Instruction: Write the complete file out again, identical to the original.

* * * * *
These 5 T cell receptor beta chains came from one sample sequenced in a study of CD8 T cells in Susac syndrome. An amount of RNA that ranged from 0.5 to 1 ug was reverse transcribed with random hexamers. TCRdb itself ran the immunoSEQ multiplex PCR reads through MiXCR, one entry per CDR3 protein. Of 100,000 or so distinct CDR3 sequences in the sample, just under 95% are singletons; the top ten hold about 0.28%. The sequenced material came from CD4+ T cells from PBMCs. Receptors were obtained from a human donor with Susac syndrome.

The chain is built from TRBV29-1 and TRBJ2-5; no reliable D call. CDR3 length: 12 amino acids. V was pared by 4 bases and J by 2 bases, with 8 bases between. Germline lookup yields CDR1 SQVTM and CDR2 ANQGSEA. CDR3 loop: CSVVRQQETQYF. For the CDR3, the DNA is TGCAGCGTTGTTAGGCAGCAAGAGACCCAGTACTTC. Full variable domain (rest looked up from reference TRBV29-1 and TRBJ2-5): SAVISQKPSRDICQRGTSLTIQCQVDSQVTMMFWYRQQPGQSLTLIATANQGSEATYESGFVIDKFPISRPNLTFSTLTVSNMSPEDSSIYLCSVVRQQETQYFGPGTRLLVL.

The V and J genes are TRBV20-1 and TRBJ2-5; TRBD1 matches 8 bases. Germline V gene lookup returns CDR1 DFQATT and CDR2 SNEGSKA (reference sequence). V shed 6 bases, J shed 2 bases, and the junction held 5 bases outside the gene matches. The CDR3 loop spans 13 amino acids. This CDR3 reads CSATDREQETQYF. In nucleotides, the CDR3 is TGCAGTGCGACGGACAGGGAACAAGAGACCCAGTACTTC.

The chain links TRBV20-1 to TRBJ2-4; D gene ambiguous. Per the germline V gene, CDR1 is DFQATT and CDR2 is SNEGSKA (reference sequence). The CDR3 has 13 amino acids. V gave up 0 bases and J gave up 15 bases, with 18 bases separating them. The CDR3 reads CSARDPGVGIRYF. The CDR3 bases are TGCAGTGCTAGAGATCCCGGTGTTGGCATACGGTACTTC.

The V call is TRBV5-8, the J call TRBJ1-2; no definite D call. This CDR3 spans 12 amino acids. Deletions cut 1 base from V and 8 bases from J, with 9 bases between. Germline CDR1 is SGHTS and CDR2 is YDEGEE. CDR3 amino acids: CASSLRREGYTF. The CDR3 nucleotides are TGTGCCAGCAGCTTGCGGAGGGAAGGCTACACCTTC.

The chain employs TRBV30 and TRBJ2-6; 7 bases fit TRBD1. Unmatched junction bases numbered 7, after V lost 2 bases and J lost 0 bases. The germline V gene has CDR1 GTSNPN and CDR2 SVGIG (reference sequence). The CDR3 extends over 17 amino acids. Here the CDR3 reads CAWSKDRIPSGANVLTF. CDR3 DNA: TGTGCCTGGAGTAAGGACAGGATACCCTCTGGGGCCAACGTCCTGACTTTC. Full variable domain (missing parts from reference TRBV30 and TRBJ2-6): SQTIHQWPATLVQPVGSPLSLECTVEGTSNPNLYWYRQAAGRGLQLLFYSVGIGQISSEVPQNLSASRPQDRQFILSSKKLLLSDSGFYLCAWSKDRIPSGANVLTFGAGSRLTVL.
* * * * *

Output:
These 5 T cell receptor beta chains came from one sample sequenced in a study of CD8 T cells in Susac syndrome. An amount of RNA that ranged from 0.5 to 1 ug was reverse transcribed with random hexamers. TCRdb itself ran the immunoSEQ multiplex PCR reads through MiXCR, one entry per CDR3 protein. Of 100,000 or so distinct CDR3 sequences in the sample, just under 95% are singletons; the top ten hold about 0.28%. The sequenced material came from CD4+ T cells from PBMCs. Receptors were obtained from a human donor with Susac syndrome.

The chain is built from TRBV29-1 and TRBJ2-5; no reliable D call. CDR3 length: 12 amino acids. V was pared by 4 bases and J by 2 bases, with 8 bases between. Germline lookup yields CDR1 SQVTM and CDR2 ANQGSEA. CDR3 loop: CSVVRQQETQYF. For the CDR3, the DNA is TGCAGCGTTGTTAGGCAGCAAGAGACCCAGTACTTC. Full variable domain (rest looked up from reference TRBV29-1 and TRBJ2-5): SAVISQKPSRDICQRGTSLTIQCQVDSQVTMMFWYRQQPGQSLTLIATANQGSEATYESGFVIDKFPISRPNLTFSTLTVSNMSPEDSSIYLCSVVRQQETQYFGPGTRLLVL.

The V and J genes are TRBV20-1 and TRBJ2-5; TRBD1 matches 8 bases. Germline V gene lookup returns CDR1 DFQATT and CDR2 SNEGSKA (reference sequence). V shed 6 bases, J shed 2 bases, and the junction held 5 bases outside the gene matches. The CDR3 loop spans 13 amino acids. This CDR3 reads CSATDREQETQYF. In nucleotides, the CDR3 is TGCAGTGCGACGGACAGGGAACAAGAGACCCAGTACTTC.

The chain links TRBV20-1 to TRBJ2-4; D gene ambiguous. Per the germline V gene, CDR1 is DFQATT and CDR2 is SNEGSKA (reference sequence). The CDR3 has 13 amino acids. V gave up 0 bases and J gave up 15 bases, with 18 bases separating them. The CDR3 reads CSARDPGVGIRYF. The CDR3 bases are TGCAGTGCTAGAGATCCCGGTGTTGGCATACGGTACTTC.

The V call is TRBV5-8, the J call TRBJ1-2; no definite D call. This CDR3 spans 12 amino acids. Deletions cut 1 base from V and 8 bases from J, with 9 bases between. Germline CDR1 is SGHTS and CDR2 is YDEGEE. CDR3 amino acids: CASSLRREGYTF. The CDR3 nucleotides are TGTGCCAGCAGCTTGCGGAGGGAAGGCTACACCTTC.

The chain employs TRBV30 and TRBJ2-6; 7 bases fit TRBD1. Unmatched junction bases numbered 7, after V lost 2 bases and J lost 0 bases. The germline V gene has CDR1 GTSNPN and CDR2 SVGIG (reference sequence). The CDR3 extends over 17 amino acids. Here the CDR3 reads CAWSKDRIPSGANVLTF. CDR3 DNA: TGTGCCTGGAGTAAGGACAGGATACCCTCTGGGGCCAACGTCCTGACTTTC. Full variable domain (missing parts from reference TRBV30 and TRBJ2-6): SQTIHQWPATLVQPVGSPLSLECTVEGTSNPNLYWYRQAAGRGLQLLFYSVGIGQISSEVPQNLSASRPQDRQFILSSKKLLLSDSGFYLCAWSKDRIPSGANVLTFGAGSRLTVL.